“… the most important display of contemporary art . . .” (Kulturstiftung des Bundes)

New works produced expressly by contemporary artists from all around the world, as well as renowned curators: the Berlin Biennale, founded in 1998, has secured a place in the ranks of international biennials.

It is a “beacon of contemporary art,” a “laboratory for courage and creativity,” said the former minister for culture Bernd Neumann, praising the Berlin Biennale at the opening of its sixth exhibition in 2010. The Berlin Biennial had made its debut twelve years earlier, with the goal of presenting an imposing, international show of contemporary art in Berlin every two years, and offering primarily young, less established artists a platform for their work.

The idea for a biennial in Berlin came about in 1995, during that year’s Venice Biennial. Gallery owners, curators, and art patrons complained that, after the loss of the aperto section for young artists, the Venice Biennial no longer had a forum for the most recent developments. As a city that has been the embodiment of new beginnings and change since 1989, Berlin seemed to be the perfect place for a brand new, large scale show, especially since there had long been a desire for better representation of contemporary art in the capital. Upon the initiative of Klaus Biesenbach (now the director of MoMA PS1 in New York), Eberhard Mayntz, and other committed collectors and art lovers, an association known as the berlin biennale für zeitgenössische Kunst e.v. was founded in 1996.

At first it was planned that the show would premiere in 1997, but it was not until September 30, 1998, that the first Berlin Biennial—the only biennial of its kind in Germany—opened its doors. The artistic director Klaus Biesenbach curated the show with the help of Nancy Spector and Hans Ulrich Obrist. While the first show mainly focused on presenting the local art scene and the city of Berlin as a site where artistic questions are contemplated, the second biennial was opened up to international artists as well. Since then, art from Africa, South America, and Asia can be found next to works by those whom Okwui Enwezor calls the “G7 artists,” artists from the seven leading industrial nations; for many of them, Berlin is the center where they work and live. Most of the participating artists produce new work especially for the biennial.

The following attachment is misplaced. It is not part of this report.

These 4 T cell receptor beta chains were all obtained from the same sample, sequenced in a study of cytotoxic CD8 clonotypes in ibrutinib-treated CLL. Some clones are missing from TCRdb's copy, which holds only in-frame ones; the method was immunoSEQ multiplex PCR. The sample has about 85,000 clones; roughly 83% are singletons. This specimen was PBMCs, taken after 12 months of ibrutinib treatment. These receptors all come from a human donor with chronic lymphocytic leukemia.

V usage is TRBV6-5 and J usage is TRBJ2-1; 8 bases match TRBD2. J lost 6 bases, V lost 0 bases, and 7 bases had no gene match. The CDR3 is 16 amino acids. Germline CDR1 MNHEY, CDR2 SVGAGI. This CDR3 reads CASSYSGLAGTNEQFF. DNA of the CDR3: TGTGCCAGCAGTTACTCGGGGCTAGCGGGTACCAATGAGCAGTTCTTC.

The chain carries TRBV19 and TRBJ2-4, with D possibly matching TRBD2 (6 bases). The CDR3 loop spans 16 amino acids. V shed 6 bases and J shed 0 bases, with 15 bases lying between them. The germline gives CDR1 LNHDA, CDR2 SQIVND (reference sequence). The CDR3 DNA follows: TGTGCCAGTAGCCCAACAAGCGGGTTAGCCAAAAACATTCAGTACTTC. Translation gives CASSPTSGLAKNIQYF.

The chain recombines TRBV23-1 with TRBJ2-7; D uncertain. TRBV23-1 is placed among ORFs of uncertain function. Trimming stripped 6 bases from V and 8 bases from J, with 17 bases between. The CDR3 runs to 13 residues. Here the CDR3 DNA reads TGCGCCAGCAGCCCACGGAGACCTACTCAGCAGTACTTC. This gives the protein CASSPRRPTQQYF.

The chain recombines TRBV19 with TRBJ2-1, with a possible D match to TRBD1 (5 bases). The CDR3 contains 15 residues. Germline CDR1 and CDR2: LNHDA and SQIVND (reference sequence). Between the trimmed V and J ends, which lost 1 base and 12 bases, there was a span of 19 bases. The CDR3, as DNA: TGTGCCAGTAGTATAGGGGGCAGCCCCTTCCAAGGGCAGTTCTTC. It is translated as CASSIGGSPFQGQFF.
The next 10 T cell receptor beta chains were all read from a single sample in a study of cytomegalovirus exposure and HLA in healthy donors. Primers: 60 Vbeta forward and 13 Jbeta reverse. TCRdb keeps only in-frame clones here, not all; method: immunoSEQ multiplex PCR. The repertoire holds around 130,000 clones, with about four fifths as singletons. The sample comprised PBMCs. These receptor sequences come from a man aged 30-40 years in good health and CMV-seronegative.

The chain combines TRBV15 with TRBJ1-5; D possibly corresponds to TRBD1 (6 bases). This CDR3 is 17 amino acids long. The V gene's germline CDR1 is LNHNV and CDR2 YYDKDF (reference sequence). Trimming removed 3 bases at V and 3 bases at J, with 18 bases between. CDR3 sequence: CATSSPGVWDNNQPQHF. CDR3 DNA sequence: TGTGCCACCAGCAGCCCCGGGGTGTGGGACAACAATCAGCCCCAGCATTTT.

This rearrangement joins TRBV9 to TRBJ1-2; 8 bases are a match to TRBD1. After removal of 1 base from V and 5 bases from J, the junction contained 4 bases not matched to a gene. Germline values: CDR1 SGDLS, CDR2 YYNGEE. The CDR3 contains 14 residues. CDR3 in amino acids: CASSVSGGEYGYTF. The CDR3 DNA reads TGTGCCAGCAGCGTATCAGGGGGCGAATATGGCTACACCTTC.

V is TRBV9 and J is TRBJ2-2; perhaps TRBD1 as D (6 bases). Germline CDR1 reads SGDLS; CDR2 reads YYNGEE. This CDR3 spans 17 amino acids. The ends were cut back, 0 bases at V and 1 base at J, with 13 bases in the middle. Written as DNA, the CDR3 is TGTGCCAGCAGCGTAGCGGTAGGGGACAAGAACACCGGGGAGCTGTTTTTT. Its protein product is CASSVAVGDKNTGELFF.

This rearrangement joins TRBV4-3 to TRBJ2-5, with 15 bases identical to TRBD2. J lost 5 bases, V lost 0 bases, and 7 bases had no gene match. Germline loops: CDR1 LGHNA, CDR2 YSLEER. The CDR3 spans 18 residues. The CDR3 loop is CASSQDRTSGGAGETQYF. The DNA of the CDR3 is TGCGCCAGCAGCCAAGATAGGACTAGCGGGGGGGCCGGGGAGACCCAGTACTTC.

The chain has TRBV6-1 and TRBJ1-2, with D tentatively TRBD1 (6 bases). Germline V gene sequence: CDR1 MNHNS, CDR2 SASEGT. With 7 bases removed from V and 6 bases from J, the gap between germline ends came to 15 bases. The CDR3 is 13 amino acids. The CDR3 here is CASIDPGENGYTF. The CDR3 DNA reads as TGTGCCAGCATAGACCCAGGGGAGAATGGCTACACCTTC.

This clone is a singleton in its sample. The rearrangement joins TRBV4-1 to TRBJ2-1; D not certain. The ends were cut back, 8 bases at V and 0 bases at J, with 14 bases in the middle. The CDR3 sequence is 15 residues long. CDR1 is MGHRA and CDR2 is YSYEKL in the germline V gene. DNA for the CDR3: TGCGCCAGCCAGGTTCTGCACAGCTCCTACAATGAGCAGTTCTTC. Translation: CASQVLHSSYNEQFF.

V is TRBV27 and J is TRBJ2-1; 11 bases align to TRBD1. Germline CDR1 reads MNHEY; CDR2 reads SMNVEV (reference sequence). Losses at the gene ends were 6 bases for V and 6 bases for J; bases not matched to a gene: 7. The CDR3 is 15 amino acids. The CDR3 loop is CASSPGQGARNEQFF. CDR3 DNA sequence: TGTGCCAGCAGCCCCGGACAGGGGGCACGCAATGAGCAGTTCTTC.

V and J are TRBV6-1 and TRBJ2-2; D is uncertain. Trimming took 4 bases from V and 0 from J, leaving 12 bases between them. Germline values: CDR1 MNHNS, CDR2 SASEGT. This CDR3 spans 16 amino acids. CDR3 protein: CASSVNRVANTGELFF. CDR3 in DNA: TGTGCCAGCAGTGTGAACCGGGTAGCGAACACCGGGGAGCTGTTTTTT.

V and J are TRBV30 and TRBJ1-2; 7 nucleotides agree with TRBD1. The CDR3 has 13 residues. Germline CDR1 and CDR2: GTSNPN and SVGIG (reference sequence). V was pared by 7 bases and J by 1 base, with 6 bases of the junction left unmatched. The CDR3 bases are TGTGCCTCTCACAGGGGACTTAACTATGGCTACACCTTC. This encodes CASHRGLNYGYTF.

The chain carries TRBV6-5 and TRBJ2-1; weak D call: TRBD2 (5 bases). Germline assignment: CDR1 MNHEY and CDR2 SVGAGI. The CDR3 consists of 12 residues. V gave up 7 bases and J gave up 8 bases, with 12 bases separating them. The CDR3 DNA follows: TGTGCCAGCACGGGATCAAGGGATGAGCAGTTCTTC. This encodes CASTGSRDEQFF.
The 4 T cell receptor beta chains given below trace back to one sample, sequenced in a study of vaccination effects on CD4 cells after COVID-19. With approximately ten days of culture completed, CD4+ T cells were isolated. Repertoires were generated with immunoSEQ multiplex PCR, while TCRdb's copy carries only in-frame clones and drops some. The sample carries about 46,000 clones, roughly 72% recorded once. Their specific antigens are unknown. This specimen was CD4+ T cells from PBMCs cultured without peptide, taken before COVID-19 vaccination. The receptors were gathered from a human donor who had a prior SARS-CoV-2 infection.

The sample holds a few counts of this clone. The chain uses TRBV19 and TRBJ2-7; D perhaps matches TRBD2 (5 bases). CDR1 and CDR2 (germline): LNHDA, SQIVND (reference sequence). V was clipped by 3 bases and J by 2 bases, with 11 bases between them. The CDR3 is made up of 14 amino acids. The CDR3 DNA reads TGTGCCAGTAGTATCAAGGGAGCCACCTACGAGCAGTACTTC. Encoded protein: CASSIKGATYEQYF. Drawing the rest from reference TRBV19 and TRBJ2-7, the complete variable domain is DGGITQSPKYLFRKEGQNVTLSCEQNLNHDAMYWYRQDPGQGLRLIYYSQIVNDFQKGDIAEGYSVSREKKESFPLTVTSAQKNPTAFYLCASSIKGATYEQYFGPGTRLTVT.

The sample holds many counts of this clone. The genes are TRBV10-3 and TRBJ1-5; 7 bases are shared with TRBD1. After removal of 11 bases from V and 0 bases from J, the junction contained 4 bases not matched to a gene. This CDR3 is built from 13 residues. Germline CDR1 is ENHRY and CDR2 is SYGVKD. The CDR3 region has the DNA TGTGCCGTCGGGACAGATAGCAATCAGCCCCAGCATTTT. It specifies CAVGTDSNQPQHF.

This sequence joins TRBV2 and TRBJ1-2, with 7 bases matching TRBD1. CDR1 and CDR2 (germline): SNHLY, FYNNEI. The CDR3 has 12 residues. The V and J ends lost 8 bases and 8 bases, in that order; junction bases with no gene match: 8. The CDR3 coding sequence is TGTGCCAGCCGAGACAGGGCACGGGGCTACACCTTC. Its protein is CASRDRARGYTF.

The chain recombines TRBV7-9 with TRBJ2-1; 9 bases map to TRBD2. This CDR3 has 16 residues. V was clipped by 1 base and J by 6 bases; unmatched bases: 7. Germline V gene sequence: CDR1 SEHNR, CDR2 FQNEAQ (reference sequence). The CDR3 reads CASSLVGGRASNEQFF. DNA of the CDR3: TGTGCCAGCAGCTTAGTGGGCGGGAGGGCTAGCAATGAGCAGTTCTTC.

Each biennial takes place in a different, memorable place in Berlin, and each is strongly influenced by the style of the various curators. After Biesenbach’s premiere team, Saskia Bos led the second Berlin Biennale in 2001, while Ute Meta Bauer headed up the third Berlin Biennale in 2004. Maurizio Cattelan, Massimiliano Gioni, and Ali Subotnick realized the fourth Berlin Biennale in 2006, followed by Adam Szymczyk and his co-curator, Elena Filipovic, who worked on the fifth Berlin Biennale in 2008. Kathrin Rhomberg was selected for the sixth show in 2010, and Artur Żmijewski, and Voina and Joanna Warsza were chosen for the seventh Berlin Biennale in 2012.

Responsible for the eighth Berlin Biennale in 2014 is the freelance author and curator Juan A. Gaitán. Will this latest show once again be an “art laboratory” and retain its innovative quality as a kind of “open space” that allows for experiments and presents trends for discussion, as the producers and curators hope? Not every version of the biennial is going to arouse the enthusiasm of art lovers in the same way that the surprising first, fourth, or fifth biennials did. Interested visitors still have time—up until August 3—to see for themselves if the Berlin Biennale can once again do justice to its reputation as one of the most significant presentations of experimental, future-oriented, contemporary art.

25.3.2014 Stefanie Gommel 

Veröffentlicht am: 25.03.2014